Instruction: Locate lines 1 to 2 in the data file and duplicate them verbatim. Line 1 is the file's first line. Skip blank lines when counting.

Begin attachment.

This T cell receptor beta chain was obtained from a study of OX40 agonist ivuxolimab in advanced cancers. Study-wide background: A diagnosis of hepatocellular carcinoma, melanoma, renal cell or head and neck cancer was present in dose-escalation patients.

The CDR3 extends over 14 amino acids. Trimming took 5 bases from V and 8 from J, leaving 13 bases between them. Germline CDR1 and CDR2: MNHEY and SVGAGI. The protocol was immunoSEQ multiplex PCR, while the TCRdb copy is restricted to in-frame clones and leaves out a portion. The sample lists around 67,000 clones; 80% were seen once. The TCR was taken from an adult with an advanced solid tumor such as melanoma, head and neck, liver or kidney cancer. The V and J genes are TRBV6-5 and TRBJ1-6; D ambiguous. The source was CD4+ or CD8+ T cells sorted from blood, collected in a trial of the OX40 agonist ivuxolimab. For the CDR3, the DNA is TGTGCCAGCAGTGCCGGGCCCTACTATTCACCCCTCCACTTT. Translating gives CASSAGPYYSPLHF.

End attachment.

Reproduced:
This T cell receptor beta chain was obtained from a study of OX40 agonist ivuxolimab in advanced cancers. Study-wide background: A diagnosis of hepatocellular carcinoma, melanoma, renal cell or head and neck cancer was present in dose-escalation patients.

The CDR3 extends over 14 amino acids. Trimming took 5 bases from V and 8 from J, leaving 13 bases between them. Germline CDR1 and CDR2: MNHEY and SVGAGI. The protocol was immunoSEQ multiplex PCR, while the TCRdb copy is restricted to in-frame clones and leaves out a portion. The sample lists around 67,000 clones; 80% were seen once. The TCR was taken from an adult with an advanced solid tumor such as melanoma, head and neck, liver or kidney cancer. The V and J genes are TRBV6-5 and TRBJ1-6; D ambiguous. The source was CD4+ or CD8+ T cells sorted from blood, collected in a trial of the OX40 agonist ivuxolimab. For the CDR3, the DNA is TGTGCCAGCAGTGCCGGGCCCTACTATTCACCCCTCCACTTT. Translating gives CASSAGPYYSPLHF.